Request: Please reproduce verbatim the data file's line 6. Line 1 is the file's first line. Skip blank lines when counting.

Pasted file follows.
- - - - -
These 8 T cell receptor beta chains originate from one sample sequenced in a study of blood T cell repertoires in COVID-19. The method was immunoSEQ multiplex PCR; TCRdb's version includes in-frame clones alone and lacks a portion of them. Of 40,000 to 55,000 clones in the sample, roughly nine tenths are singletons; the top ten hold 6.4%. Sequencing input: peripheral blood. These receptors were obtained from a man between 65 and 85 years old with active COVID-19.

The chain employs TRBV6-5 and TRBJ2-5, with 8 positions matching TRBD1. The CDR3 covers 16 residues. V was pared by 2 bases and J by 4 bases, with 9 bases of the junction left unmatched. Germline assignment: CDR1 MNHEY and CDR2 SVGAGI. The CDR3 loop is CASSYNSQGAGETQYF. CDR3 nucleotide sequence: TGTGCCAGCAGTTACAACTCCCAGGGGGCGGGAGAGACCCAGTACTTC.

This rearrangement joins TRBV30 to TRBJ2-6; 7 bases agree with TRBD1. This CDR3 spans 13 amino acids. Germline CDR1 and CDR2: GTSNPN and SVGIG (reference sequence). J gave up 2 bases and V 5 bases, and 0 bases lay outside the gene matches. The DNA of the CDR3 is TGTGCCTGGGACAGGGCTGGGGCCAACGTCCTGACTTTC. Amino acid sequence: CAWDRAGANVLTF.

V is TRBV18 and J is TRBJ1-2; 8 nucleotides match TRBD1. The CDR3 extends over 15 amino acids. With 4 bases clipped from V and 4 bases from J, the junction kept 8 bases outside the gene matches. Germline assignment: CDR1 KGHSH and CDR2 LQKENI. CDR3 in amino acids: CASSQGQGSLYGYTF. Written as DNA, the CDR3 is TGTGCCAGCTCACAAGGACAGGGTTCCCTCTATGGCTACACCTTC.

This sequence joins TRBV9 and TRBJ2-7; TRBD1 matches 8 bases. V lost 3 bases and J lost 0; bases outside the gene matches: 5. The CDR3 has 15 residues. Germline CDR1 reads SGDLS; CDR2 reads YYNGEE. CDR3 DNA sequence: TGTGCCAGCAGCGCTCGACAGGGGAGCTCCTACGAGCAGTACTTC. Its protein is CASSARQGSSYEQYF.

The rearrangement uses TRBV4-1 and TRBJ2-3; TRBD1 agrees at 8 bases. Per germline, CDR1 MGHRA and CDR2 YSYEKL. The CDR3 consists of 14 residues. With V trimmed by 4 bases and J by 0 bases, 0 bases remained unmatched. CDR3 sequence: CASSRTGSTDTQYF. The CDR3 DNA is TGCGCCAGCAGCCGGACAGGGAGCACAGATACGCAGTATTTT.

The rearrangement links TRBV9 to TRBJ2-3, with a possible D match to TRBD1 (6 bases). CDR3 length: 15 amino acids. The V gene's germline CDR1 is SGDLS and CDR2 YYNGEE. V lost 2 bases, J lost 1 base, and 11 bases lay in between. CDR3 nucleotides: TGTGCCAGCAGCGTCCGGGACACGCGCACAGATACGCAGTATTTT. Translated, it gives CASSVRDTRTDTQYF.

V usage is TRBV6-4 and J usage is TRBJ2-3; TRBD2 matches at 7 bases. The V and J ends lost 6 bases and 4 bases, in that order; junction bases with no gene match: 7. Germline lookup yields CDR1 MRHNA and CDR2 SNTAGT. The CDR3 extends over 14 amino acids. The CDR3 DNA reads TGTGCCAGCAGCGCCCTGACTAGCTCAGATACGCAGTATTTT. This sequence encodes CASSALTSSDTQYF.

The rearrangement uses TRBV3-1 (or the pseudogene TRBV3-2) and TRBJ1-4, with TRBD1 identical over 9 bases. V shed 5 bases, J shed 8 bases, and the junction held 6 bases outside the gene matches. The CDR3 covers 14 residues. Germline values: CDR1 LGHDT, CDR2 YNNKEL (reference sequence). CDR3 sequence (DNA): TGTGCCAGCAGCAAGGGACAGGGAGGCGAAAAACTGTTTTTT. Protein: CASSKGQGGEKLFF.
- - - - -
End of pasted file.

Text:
The rearrangement uses TRBV4-1 and TRBJ2-3; TRBD1 agrees at 8 bases. Per germline, CDR1 MGHRA and CDR2 YSYEKL. The CDR3 consists of 14 residues. With V trimmed by 4 bases and J by 0 bases, 0 bases remained unmatched. CDR3 sequence: CASSRTGSTDTQYF. The CDR3 DNA is TGCGCCAGCAGCCGGACAGGGAGCACAGATACGCAGTATTTT.